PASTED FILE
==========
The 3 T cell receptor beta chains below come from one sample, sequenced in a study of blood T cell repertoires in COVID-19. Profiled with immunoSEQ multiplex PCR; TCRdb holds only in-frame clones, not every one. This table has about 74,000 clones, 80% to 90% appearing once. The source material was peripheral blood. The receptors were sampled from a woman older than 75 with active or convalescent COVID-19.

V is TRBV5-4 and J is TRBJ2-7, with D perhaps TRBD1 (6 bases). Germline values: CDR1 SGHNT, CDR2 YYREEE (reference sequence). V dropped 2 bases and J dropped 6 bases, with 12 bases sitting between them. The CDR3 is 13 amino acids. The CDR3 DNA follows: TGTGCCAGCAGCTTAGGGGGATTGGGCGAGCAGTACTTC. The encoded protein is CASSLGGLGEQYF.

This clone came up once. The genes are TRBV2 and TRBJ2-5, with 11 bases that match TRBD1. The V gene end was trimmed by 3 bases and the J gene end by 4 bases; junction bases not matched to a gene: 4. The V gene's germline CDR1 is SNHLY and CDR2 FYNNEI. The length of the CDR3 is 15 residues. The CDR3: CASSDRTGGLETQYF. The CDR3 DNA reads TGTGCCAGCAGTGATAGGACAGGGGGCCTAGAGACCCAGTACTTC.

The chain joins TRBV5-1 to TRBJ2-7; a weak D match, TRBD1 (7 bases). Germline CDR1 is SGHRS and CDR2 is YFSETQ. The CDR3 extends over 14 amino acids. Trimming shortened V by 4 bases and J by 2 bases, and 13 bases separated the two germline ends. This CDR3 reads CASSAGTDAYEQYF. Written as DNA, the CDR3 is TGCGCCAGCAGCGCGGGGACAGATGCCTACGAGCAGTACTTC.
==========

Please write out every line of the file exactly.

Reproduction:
The 3 T cell receptor beta chains below come from one sample, sequenced in a study of blood T cell repertoires in COVID-19. Profiled with immunoSEQ multiplex PCR; TCRdb holds only in-frame clones, not every one. This table has about 74,000 clones, 80% to 90% appearing once. The source material was peripheral blood. The receptors were sampled from a woman older than 75 with active or convalescent COVID-19.

V is TRBV5-4 and J is TRBJ2-7, with D perhaps TRBD1 (6 bases). Germline values: CDR1 SGHNT, CDR2 YYREEE (reference sequence). V dropped 2 bases and J dropped 6 bases, with 12 bases sitting between them. The CDR3 is 13 amino acids. The CDR3 DNA follows: TGTGCCAGCAGCTTAGGGGGATTGGGCGAGCAGTACTTC. The encoded protein is CASSLGGLGEQYF.

This clone came up once. The genes are TRBV2 and TRBJ2-5, with 11 bases that match TRBD1. The V gene end was trimmed by 3 bases and the J gene end by 4 bases; junction bases not matched to a gene: 4. The V gene's germline CDR1 is SNHLY and CDR2 FYNNEI. The length of the CDR3 is 15 residues. The CDR3: CASSDRTGGLETQYF. The CDR3 DNA reads TGTGCCAGCAGTGATAGGACAGGGGGCCTAGAGACCCAGTACTTC.

The chain joins TRBV5-1 to TRBJ2-7; a weak D match, TRBD1 (7 bases). Germline CDR1 is SGHRS and CDR2 is YFSETQ. The CDR3 extends over 14 amino acids. Trimming shortened V by 4 bases and J by 2 bases, and 13 bases separated the two germline ends. This CDR3 reads CASSAGTDAYEQYF. Written as DNA, the CDR3 is TGCGCCAGCAGCGCGGGGACAGATGCCTACGAGCAGTACTTC.